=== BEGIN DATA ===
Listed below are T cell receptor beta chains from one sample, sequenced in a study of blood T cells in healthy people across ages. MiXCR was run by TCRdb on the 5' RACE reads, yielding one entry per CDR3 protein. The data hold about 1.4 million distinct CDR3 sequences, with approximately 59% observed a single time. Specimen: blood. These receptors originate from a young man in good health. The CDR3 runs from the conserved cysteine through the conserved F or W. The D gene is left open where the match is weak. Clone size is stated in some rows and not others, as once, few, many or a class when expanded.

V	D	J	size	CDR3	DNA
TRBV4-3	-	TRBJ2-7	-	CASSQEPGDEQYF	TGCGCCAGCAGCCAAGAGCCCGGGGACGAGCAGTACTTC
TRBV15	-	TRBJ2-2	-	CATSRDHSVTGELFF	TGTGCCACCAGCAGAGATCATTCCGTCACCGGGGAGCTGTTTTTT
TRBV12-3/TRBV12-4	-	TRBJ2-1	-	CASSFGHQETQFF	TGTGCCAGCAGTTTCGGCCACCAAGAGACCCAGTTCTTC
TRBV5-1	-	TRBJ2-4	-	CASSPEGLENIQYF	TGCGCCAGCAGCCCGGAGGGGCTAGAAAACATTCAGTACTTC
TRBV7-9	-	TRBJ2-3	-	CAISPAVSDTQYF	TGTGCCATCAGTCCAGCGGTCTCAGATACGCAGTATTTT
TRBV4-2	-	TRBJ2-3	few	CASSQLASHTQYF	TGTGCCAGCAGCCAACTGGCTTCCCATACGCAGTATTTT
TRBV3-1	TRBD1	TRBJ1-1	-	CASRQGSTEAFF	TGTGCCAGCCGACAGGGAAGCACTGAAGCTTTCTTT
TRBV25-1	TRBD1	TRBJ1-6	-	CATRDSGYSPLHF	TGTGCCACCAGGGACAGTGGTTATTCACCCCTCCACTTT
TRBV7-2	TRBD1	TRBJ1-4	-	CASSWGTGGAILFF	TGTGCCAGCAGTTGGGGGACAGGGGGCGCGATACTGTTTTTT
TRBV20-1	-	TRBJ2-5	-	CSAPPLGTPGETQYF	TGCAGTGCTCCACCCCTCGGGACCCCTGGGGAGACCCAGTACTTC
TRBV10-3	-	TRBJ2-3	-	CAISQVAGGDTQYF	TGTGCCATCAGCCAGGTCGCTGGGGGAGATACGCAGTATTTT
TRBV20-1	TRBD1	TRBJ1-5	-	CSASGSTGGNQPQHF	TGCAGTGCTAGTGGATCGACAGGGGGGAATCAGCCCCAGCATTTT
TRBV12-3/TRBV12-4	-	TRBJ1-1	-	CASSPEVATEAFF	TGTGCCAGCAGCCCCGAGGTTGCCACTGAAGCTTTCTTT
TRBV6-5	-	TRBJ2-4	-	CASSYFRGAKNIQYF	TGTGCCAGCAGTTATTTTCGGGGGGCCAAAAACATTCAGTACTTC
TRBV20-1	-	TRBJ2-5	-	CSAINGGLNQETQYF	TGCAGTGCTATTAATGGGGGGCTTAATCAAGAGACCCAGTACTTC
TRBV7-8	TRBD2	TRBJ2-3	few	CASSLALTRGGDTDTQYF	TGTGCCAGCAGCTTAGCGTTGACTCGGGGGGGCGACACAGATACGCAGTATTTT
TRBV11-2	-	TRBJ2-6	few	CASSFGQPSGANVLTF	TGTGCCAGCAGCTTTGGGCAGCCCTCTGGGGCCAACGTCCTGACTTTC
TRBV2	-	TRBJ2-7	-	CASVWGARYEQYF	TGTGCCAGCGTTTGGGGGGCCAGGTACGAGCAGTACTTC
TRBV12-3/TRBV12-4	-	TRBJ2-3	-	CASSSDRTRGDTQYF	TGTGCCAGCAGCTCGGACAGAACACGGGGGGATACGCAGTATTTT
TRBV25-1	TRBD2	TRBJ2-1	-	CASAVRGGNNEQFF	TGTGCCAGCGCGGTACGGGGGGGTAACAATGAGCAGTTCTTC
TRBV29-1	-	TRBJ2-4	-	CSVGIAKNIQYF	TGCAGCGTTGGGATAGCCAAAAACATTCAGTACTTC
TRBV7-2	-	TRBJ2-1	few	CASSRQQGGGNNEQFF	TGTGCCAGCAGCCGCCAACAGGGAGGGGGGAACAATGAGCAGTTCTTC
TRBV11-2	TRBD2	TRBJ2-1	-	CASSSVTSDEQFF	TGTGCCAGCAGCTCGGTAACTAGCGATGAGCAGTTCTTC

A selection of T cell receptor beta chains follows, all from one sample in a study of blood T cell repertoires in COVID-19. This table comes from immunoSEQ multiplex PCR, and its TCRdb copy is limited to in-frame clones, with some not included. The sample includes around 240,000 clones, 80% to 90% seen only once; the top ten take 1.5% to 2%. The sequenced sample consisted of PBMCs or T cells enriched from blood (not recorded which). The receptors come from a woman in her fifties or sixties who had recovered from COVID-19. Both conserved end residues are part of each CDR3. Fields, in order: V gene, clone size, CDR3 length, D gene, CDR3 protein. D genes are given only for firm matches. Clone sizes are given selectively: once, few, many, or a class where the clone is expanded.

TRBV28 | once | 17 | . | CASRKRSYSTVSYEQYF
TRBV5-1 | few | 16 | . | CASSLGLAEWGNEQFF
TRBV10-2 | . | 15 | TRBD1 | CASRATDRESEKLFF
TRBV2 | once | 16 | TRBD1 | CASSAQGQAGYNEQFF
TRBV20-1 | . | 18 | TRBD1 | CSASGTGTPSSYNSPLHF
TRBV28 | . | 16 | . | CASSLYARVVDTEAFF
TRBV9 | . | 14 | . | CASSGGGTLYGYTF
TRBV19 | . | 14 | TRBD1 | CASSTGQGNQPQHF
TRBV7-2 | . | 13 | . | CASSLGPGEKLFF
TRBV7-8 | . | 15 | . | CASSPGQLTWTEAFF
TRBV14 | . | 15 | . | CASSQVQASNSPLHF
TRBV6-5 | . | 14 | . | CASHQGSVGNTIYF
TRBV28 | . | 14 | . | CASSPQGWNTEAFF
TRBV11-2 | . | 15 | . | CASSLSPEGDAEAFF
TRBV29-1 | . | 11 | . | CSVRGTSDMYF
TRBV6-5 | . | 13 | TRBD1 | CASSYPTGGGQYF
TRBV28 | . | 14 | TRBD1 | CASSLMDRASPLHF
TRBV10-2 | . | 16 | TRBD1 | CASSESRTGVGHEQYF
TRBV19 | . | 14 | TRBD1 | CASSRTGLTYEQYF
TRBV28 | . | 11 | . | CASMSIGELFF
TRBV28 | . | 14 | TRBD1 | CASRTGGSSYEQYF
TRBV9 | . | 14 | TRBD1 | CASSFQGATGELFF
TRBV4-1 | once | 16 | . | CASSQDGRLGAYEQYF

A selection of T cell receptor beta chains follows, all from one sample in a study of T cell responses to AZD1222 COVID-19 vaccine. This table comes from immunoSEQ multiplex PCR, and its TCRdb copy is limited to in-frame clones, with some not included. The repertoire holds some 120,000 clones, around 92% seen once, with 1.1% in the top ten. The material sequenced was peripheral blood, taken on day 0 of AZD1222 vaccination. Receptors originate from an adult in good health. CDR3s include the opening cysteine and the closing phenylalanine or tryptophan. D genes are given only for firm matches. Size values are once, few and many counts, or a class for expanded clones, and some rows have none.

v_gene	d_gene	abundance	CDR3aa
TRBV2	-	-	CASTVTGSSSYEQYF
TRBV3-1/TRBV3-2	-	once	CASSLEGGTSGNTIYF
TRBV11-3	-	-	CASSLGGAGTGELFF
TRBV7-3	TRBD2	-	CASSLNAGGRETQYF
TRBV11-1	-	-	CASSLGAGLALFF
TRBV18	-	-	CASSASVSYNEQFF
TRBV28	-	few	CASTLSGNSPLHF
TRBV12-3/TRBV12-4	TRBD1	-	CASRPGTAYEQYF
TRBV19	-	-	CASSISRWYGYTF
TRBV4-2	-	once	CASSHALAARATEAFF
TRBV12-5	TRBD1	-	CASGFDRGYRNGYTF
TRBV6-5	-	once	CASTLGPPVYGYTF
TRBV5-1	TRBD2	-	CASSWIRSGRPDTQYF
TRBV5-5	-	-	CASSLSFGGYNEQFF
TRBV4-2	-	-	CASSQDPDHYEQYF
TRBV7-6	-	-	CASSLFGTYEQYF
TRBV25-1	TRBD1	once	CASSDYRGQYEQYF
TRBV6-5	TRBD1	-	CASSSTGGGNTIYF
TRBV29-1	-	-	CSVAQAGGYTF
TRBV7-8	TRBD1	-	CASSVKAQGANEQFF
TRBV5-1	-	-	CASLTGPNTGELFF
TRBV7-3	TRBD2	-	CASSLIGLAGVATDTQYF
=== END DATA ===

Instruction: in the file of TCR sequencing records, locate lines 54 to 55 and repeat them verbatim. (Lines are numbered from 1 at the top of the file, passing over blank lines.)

TRBV11-3	-	-	CASSLGGAGTGELFF
TRBV7-3	TRBD2	-	CASSLNAGGRETQYF